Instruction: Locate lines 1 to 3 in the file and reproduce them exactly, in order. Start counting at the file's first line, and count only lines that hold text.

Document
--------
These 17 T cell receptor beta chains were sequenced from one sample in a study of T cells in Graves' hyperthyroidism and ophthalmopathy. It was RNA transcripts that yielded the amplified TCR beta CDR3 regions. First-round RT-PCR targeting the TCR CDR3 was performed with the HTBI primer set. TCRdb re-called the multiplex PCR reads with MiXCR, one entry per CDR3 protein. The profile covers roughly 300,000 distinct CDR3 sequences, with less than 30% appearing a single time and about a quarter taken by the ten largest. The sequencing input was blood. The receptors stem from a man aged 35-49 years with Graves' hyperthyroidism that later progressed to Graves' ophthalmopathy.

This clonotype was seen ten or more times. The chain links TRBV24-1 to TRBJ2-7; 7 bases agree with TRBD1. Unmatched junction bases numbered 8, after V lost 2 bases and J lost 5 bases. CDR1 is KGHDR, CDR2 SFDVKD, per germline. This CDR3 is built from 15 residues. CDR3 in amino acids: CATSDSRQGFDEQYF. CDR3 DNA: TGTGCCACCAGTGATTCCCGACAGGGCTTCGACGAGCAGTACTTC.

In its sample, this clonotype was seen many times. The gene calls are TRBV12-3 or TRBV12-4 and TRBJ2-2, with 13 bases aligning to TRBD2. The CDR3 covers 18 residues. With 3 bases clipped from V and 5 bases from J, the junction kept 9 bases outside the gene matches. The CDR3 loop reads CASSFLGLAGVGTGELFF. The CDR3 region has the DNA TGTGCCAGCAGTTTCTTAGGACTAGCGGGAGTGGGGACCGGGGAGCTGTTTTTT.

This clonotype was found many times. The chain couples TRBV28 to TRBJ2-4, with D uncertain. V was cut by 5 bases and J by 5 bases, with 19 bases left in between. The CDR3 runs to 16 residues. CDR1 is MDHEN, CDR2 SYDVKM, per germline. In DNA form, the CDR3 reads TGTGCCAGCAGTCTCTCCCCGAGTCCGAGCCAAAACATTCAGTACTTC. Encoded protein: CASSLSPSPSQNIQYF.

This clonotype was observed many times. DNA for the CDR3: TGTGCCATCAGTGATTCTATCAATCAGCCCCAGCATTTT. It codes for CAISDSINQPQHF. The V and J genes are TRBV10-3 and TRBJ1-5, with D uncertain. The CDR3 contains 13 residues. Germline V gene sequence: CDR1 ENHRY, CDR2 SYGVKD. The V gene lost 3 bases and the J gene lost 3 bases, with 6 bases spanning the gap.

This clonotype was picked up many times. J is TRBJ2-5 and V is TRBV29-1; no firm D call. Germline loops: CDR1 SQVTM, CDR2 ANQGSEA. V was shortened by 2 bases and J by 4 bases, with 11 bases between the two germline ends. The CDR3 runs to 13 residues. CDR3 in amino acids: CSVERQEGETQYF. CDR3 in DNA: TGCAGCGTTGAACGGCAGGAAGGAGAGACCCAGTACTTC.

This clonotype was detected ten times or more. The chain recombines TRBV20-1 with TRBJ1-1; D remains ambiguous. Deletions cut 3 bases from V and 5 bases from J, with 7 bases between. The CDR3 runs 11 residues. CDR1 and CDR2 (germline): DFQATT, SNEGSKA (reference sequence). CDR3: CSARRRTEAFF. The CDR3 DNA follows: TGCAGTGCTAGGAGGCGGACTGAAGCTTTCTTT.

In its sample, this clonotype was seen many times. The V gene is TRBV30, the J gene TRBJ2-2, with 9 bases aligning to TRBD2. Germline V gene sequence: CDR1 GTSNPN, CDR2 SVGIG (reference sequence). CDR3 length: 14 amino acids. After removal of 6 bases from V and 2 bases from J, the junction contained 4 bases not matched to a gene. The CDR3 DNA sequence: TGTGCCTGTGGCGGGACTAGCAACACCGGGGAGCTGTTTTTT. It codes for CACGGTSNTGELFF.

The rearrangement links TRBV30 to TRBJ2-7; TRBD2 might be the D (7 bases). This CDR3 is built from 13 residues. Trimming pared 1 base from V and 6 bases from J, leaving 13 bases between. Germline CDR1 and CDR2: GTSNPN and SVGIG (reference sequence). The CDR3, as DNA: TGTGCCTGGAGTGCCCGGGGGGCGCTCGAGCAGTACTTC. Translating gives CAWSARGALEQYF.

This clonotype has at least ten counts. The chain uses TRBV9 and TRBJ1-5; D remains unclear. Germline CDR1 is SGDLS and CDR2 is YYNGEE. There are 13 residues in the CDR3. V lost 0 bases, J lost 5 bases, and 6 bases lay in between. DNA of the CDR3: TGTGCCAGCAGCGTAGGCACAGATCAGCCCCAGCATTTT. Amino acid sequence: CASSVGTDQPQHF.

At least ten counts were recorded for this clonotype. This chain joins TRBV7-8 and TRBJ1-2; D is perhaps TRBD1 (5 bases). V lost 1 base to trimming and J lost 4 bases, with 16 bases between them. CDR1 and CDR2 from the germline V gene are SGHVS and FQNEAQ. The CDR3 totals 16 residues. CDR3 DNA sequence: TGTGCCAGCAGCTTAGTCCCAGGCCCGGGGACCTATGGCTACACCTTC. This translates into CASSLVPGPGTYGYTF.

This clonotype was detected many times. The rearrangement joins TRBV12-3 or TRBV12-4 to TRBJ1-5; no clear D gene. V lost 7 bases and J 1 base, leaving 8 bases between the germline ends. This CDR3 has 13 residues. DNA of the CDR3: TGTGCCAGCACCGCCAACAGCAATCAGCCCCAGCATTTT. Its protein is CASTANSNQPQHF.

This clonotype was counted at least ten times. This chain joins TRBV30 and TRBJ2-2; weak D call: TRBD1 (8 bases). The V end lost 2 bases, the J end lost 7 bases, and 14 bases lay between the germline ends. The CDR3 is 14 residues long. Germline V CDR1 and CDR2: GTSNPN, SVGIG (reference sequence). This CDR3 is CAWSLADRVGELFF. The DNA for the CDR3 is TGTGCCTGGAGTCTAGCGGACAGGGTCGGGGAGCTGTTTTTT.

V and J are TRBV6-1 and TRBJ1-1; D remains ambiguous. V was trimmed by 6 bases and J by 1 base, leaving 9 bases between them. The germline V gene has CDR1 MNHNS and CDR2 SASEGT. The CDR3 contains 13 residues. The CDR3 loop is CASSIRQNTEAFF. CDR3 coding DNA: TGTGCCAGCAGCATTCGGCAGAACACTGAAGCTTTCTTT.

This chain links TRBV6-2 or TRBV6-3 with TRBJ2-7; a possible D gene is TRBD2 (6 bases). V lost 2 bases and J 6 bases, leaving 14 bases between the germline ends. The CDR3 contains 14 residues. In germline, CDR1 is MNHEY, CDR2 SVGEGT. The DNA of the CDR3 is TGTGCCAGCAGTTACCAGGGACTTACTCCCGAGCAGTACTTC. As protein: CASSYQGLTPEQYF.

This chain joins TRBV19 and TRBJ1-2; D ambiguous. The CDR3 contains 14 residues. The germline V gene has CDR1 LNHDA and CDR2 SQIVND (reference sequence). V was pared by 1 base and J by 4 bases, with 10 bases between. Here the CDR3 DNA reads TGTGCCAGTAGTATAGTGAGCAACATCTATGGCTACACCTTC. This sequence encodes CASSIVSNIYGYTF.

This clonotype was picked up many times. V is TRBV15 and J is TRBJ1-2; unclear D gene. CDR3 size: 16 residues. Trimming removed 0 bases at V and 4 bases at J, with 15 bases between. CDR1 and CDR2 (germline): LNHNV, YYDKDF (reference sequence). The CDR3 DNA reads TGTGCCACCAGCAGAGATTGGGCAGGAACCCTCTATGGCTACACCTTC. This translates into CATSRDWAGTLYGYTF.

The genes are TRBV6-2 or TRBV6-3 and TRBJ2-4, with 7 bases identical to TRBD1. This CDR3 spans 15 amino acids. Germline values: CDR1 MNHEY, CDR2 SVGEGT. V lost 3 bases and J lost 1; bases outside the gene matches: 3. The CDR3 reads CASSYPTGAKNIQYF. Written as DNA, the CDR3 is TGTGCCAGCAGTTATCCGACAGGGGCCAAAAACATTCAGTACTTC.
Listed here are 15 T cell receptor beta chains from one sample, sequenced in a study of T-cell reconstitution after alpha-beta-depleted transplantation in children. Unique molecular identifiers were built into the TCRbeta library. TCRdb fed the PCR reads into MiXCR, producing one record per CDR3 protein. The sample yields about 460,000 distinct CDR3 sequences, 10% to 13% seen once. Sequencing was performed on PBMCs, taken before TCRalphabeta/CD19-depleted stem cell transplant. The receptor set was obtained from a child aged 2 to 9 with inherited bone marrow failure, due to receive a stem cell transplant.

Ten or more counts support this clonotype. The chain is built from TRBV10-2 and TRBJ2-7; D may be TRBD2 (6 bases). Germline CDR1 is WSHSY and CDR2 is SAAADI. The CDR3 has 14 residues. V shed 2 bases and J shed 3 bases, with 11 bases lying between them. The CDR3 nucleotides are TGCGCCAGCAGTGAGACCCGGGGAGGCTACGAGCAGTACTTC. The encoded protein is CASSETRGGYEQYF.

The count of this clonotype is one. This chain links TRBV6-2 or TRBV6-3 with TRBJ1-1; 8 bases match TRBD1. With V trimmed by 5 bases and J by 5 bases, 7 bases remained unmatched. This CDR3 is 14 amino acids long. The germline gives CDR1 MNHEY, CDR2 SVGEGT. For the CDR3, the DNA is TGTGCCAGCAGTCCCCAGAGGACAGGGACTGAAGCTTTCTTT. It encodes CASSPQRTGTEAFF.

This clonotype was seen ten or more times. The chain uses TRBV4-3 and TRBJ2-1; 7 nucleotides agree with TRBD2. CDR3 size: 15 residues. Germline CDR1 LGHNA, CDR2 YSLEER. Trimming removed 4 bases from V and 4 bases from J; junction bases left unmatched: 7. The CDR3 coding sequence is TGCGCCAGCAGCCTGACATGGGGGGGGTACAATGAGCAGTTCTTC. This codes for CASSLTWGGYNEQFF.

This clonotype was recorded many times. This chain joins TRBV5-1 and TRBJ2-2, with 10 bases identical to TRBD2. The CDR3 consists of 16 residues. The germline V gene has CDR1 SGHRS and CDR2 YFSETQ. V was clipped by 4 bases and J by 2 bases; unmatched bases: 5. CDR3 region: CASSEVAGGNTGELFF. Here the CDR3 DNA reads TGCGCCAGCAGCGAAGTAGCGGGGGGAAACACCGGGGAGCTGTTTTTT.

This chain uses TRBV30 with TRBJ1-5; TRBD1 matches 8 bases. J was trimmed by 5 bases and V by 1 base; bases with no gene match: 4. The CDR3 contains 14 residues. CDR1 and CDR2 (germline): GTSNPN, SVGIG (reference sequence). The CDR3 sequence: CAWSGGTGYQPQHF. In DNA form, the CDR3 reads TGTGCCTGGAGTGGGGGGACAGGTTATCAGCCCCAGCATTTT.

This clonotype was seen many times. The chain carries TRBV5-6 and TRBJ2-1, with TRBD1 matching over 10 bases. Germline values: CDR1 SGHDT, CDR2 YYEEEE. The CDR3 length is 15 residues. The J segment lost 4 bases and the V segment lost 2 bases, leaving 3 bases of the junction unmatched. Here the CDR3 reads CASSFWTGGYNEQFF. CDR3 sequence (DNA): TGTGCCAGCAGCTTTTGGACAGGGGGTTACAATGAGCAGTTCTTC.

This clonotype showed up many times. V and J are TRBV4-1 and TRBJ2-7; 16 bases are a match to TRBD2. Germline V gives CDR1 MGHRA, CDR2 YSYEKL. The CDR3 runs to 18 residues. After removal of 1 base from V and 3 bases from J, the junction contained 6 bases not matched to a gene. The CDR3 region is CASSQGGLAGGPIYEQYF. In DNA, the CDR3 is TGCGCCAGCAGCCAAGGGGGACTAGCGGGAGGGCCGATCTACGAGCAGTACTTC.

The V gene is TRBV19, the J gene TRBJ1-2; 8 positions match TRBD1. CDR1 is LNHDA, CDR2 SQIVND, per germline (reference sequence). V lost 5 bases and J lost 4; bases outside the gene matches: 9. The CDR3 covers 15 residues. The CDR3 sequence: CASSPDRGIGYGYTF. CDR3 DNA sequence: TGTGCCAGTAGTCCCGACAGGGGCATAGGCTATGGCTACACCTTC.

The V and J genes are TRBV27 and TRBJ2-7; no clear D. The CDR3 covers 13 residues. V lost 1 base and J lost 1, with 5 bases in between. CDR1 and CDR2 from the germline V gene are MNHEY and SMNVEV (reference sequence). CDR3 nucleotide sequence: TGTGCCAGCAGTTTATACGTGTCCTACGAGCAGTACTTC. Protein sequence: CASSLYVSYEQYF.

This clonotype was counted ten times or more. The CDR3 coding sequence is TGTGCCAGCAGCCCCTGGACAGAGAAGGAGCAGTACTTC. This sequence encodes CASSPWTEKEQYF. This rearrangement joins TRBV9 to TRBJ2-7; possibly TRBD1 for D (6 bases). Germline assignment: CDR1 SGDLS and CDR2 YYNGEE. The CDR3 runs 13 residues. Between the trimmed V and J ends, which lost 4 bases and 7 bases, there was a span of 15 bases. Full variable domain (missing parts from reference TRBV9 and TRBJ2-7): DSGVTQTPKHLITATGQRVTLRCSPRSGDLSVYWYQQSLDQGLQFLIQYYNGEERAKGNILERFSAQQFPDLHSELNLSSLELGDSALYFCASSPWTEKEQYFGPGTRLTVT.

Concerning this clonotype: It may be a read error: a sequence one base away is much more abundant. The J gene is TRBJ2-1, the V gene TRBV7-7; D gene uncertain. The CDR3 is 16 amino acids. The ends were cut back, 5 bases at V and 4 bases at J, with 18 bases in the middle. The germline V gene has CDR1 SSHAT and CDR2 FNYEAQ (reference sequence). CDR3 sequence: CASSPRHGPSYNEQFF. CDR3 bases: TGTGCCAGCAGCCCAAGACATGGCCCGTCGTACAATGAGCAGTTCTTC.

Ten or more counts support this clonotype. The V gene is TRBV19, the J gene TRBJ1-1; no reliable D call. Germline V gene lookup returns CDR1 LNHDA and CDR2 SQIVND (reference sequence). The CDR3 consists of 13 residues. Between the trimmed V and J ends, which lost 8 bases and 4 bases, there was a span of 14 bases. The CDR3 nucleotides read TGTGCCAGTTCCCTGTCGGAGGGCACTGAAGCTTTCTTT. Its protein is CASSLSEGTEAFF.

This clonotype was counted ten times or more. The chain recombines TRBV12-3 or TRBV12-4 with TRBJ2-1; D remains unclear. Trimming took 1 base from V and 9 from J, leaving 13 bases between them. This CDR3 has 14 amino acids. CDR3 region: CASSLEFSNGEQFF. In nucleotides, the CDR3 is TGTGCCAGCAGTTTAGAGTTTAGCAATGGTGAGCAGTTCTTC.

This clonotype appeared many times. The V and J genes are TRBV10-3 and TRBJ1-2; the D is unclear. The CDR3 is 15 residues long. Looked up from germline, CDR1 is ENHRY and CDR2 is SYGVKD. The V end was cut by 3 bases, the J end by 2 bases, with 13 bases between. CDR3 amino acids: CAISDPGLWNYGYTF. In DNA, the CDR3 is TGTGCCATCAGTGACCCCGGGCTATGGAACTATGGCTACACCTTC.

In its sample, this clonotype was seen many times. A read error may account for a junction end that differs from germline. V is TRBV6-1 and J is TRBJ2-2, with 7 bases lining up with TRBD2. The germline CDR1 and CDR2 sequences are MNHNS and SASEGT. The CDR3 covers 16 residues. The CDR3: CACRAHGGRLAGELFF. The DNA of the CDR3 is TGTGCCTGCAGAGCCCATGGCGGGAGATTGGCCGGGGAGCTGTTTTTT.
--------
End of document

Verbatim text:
These 17 T cell receptor beta chains were sequenced from one sample in a study of T cells in Graves' hyperthyroidism and ophthalmopathy. It was RNA transcripts that yielded the amplified TCR beta CDR3 regions. First-round RT-PCR targeting the TCR CDR3 was performed with the HTBI primer set. TCRdb re-called the multiplex PCR reads with MiXCR, one entry per CDR3 protein. The profile covers roughly 300,000 distinct CDR3 sequences, with less than 30% appearing a single time and about a quarter taken by the ten largest. The sequencing input was blood. The receptors stem from a man aged 35-49 years with Graves' hyperthyroidism that later progressed to Graves' ophthalmopathy.

This clonotype was seen ten or more times. The chain links TRBV24-1 to TRBJ2-7; 7 bases agree with TRBD1. Unmatched junction bases numbered 8, after V lost 2 bases and J lost 5 bases. CDR1 is KGHDR, CDR2 SFDVKD, per germline. This CDR3 is built from 15 residues. CDR3 in amino acids: CATSDSRQGFDEQYF. CDR3 DNA: TGTGCCACCAGTGATTCCCGACAGGGCTTCGACGAGCAGTACTTC.

In its sample, this clonotype was seen many times. The gene calls are TRBV12-3 or TRBV12-4 and TRBJ2-2, with 13 bases aligning to TRBD2. The CDR3 covers 18 residues. With 3 bases clipped from V and 5 bases from J, the junction kept 9 bases outside the gene matches. The CDR3 loop reads CASSFLGLAGVGTGELFF. The CDR3 region has the DNA TGTGCCAGCAGTTTCTTAGGACTAGCGGGAGTGGGGACCGGGGAGCTGTTTTTT.